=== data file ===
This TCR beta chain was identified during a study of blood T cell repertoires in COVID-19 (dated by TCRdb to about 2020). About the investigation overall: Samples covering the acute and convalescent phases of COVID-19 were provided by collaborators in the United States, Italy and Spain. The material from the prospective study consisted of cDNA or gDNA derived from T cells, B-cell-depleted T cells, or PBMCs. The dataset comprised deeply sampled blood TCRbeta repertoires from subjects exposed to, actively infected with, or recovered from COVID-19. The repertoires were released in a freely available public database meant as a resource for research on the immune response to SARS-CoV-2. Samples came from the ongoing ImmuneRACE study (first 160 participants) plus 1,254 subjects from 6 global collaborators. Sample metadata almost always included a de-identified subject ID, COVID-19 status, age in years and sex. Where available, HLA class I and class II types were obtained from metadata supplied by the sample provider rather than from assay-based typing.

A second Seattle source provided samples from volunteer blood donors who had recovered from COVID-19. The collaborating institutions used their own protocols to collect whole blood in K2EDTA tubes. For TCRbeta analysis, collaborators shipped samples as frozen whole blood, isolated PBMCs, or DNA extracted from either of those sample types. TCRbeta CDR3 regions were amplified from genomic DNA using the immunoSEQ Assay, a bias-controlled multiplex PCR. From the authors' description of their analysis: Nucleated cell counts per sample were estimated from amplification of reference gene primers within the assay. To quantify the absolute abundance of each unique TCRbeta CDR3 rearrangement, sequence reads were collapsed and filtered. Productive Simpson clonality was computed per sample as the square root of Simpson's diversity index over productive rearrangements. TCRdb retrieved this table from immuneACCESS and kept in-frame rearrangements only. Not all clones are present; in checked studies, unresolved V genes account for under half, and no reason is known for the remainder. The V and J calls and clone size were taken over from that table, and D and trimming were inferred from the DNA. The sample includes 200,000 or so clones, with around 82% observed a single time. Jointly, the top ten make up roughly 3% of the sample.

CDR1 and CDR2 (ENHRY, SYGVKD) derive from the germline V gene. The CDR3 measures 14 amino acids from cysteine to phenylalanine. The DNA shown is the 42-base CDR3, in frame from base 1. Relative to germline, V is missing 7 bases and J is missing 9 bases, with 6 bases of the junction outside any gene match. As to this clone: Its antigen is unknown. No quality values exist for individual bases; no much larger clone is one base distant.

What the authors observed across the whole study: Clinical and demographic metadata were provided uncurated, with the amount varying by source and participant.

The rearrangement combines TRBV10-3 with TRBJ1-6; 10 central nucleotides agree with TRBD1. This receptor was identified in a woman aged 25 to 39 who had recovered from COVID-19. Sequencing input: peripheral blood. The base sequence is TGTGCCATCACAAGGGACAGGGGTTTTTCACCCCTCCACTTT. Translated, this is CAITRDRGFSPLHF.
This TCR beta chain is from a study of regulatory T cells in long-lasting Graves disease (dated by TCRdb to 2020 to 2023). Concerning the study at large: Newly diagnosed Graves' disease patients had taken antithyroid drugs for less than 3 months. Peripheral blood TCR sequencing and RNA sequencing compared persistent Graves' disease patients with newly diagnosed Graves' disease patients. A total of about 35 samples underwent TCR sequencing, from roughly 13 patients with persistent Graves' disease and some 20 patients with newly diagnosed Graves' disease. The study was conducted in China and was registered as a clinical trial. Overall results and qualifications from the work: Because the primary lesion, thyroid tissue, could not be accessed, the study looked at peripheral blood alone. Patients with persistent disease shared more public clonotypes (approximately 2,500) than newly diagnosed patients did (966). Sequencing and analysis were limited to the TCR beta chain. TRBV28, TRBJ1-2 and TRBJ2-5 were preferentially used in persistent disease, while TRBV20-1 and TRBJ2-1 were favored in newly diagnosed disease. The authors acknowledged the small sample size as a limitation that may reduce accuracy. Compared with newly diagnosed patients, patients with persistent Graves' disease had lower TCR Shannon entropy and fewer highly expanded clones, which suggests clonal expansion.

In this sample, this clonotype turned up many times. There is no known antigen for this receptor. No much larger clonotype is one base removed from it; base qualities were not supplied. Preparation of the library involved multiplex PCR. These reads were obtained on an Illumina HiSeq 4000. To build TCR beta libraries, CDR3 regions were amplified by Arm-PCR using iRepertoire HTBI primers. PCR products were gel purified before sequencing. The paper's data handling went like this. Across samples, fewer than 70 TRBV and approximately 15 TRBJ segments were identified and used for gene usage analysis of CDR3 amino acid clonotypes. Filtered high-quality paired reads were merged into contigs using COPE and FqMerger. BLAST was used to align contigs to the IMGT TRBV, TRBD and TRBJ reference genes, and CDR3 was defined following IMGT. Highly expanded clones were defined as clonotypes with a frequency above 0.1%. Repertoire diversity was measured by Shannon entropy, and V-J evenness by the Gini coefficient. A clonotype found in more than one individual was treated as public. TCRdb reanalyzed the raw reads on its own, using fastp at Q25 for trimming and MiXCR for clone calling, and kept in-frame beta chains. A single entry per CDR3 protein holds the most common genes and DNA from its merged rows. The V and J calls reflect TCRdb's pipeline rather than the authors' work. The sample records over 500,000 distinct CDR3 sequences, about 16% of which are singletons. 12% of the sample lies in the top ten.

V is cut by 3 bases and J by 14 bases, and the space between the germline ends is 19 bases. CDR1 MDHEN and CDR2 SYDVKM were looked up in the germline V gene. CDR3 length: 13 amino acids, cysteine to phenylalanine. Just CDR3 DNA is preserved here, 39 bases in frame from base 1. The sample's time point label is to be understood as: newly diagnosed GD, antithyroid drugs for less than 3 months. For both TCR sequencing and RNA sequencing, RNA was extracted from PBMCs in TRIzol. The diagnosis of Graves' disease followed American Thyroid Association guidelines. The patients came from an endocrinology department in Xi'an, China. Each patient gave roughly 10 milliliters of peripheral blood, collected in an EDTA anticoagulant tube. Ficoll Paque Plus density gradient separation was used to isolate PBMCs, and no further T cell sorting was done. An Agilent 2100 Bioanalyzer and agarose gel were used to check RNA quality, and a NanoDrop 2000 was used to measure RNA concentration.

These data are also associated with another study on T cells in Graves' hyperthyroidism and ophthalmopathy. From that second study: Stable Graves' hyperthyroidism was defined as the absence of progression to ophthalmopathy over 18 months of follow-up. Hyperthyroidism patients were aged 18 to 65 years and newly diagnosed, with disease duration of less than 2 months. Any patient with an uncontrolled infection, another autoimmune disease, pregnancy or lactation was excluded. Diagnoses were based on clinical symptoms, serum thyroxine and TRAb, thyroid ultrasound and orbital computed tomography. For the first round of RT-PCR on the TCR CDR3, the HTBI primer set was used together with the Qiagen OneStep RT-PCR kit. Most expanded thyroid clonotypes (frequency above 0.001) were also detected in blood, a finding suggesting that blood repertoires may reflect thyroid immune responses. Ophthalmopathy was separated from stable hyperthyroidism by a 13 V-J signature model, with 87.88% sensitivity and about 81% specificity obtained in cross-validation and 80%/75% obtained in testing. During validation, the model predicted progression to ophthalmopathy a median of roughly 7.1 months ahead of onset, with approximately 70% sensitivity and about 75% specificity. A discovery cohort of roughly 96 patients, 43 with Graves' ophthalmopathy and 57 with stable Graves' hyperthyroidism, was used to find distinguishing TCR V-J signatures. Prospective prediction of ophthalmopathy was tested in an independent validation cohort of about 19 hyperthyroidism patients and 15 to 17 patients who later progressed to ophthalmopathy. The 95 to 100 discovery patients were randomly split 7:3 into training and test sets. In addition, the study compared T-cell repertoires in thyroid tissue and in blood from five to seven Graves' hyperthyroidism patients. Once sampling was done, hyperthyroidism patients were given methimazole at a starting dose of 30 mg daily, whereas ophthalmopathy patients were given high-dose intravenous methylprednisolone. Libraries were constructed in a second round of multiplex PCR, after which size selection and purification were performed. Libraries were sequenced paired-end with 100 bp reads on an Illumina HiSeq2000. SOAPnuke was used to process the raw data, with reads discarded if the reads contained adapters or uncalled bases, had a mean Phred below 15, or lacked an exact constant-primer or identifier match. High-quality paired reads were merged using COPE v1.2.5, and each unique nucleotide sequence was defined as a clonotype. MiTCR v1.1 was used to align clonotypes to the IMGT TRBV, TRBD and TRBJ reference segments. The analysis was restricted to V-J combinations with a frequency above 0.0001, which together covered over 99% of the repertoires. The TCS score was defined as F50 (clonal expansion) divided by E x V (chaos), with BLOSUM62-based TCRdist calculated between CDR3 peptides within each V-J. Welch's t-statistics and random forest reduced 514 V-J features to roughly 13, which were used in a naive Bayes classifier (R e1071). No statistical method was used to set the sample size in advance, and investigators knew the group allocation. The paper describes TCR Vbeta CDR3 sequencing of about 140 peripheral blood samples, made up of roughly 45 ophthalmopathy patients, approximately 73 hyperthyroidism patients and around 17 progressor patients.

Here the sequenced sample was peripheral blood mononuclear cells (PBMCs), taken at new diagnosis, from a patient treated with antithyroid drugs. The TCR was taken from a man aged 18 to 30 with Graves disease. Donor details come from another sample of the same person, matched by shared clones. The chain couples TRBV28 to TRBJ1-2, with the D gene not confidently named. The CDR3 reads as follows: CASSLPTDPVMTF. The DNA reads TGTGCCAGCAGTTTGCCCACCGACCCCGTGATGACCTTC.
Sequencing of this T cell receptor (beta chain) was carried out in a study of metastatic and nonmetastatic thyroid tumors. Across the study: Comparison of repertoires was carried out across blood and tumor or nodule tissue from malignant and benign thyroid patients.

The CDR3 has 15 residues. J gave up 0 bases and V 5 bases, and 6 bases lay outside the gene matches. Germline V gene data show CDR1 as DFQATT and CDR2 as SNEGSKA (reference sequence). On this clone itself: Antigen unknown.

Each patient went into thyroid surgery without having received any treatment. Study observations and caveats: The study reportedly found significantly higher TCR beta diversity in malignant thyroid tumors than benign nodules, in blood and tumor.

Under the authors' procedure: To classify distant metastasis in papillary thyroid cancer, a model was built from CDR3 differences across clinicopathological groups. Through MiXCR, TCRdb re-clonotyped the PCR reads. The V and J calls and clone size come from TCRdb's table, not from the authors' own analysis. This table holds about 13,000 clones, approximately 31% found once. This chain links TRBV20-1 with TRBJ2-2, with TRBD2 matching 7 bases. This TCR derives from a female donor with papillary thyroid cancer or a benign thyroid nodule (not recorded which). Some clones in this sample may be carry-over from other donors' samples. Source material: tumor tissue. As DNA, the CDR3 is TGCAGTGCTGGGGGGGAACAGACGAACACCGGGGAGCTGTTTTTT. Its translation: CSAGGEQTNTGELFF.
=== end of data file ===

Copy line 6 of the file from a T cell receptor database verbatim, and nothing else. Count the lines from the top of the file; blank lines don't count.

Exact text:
This TCR beta chain is from a study of regulatory T cells in long-lasting Graves disease (dated by TCRdb to 2020 to 2023). Concerning the study at large: Newly diagnosed Graves' disease patients had taken antithyroid drugs for less than 3 months. Peripheral blood TCR sequencing and RNA sequencing compared persistent Graves' disease patients with newly diagnosed Graves' disease patients. A total of about 35 samples underwent TCR sequencing, from roughly 13 patients with persistent Graves' disease and some 20 patients with newly diagnosed Graves' disease. The study was conducted in China and was registered as a clinical trial. Overall results and qualifications from the work: Because the primary lesion, thyroid tissue, could not be accessed, the study looked at peripheral blood alone. Patients with persistent disease shared more public clonotypes (approximately 2,500) than newly diagnosed patients did (966). Sequencing and analysis were limited to the TCR beta chain. TRBV28, TRBJ1-2 and TRBJ2-5 were preferentially used in persistent disease, while TRBV20-1 and TRBJ2-1 were favored in newly diagnosed disease. The authors acknowledged the small sample size as a limitation that may reduce accuracy. Compared with newly diagnosed patients, patients with persistent Graves' disease had lower TCR Shannon entropy and fewer highly expanded clones, which suggests clonal expansion.